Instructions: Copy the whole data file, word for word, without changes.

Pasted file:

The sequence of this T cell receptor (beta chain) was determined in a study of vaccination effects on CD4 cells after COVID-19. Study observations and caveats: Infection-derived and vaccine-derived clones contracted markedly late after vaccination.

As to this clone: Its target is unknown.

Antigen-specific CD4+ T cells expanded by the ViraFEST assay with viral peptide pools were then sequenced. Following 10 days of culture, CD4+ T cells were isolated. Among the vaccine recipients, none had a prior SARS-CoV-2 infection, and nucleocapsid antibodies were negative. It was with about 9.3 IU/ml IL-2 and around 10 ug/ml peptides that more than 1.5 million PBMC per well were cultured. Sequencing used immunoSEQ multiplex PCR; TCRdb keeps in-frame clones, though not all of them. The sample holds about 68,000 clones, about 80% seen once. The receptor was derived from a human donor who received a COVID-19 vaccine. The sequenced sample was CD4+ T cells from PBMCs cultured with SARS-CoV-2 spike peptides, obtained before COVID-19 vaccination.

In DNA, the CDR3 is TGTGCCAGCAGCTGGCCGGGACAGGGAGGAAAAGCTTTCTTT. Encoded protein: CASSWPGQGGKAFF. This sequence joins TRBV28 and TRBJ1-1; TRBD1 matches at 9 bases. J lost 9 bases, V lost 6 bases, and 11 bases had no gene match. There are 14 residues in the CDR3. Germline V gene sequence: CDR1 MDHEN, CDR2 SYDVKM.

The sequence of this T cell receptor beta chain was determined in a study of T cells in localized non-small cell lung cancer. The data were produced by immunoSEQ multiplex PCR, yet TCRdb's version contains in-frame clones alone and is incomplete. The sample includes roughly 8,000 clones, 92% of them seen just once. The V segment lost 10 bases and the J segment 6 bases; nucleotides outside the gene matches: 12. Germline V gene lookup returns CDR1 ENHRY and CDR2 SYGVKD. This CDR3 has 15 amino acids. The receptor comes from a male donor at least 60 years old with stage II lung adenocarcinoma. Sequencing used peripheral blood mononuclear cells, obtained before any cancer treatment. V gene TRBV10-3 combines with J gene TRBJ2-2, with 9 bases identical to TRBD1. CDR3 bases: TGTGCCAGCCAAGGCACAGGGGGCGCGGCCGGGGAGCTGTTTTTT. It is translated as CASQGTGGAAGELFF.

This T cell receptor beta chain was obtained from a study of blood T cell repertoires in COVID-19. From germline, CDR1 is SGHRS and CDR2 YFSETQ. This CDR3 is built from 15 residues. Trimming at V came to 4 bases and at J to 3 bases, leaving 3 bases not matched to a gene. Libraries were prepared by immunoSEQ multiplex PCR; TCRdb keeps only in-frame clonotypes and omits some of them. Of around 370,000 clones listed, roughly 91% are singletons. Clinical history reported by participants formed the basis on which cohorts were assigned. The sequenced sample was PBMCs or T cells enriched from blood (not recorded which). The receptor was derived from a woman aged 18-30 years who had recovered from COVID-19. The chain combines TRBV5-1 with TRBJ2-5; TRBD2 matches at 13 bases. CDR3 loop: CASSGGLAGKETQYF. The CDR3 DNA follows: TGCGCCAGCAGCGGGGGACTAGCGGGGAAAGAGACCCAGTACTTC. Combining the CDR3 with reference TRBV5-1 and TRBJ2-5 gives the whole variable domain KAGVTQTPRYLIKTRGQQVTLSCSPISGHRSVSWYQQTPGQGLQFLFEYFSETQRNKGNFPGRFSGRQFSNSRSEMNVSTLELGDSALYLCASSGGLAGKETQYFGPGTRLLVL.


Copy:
The sequence of this T cell receptor (beta chain) was determined in a study of vaccination effects on CD4 cells after COVID-19. Study observations and caveats: Infection-derived and vaccine-derived clones contracted markedly late after vaccination.

As to this clone: Its target is unknown.

Antigen-specific CD4+ T cells expanded by the ViraFEST assay with viral peptide pools were then sequenced. Following 10 days of culture, CD4+ T cells were isolated. Among the vaccine recipients, none had a prior SARS-CoV-2 infection, and nucleocapsid antibodies were negative. It was with about 9.3 IU/ml IL-2 and around 10 ug/ml peptides that more than 1.5 million PBMC per well were cultured. Sequencing used immunoSEQ multiplex PCR; TCRdb keeps in-frame clones, though not all of them. The sample holds about 68,000 clones, about 80% seen once. The receptor was derived from a human donor who received a COVID-19 vaccine. The sequenced sample was CD4+ T cells from PBMCs cultured with SARS-CoV-2 spike peptides, obtained before COVID-19 vaccination.

In DNA, the CDR3 is TGTGCCAGCAGCTGGCCGGGACAGGGAGGAAAAGCTTTCTTT. Encoded protein: CASSWPGQGGKAFF. This sequence joins TRBV28 and TRBJ1-1; TRBD1 matches at 9 bases. J lost 9 bases, V lost 6 bases, and 11 bases had no gene match. There are 14 residues in the CDR3. Germline V gene sequence: CDR1 MDHEN, CDR2 SYDVKM.

The sequence of this T cell receptor beta chain was determined in a study of T cells in localized non-small cell lung cancer. The data were produced by immunoSEQ multiplex PCR, yet TCRdb's version contains in-frame clones alone and is incomplete. The sample includes roughly 8,000 clones, 92% of them seen just once. The V segment lost 10 bases and the J segment 6 bases; nucleotides outside the gene matches: 12. Germline V gene lookup returns CDR1 ENHRY and CDR2 SYGVKD. This CDR3 has 15 amino acids. The receptor comes from a male donor at least 60 years old with stage II lung adenocarcinoma. Sequencing used peripheral blood mononuclear cells, obtained before any cancer treatment. V gene TRBV10-3 combines with J gene TRBJ2-2, with 9 bases identical to TRBD1. CDR3 bases: TGTGCCAGCCAAGGCACAGGGGGCGCGGCCGGGGAGCTGTTTTTT. It is translated as CASQGTGGAAGELFF.

This T cell receptor beta chain was obtained from a study of blood T cell repertoires in COVID-19. From germline, CDR1 is SGHRS and CDR2 YFSETQ. This CDR3 is built from 15 residues. Trimming at V came to 4 bases and at J to 3 bases, leaving 3 bases not matched to a gene. Libraries were prepared by immunoSEQ multiplex PCR; TCRdb keeps only in-frame clonotypes and omits some of them. Of around 370,000 clones listed, roughly 91% are singletons. Clinical history reported by participants formed the basis on which cohorts were assigned. The sequenced sample was PBMCs or T cells enriched from blood (not recorded which). The receptor was derived from a woman aged 18-30 years who had recovered from COVID-19. The chain combines TRBV5-1 with TRBJ2-5; TRBD2 matches at 13 bases. CDR3 loop: CASSGGLAGKETQYF. The CDR3 DNA follows: TGCGCCAGCAGCGGGGGACTAGCGGGGAAAGAGACCCAGTACTTC. Combining the CDR3 with reference TRBV5-1 and TRBJ2-5 gives the whole variable domain KAGVTQTPRYLIKTRGQQVTLSCSPISGHRSVSWYQQTPGQGLQFLFEYFSETQRNKGNFPGRFSGRQFSNSRSEMNVSTLELGDSALYLCASSGGLAGKETQYFGPGTRLLVL.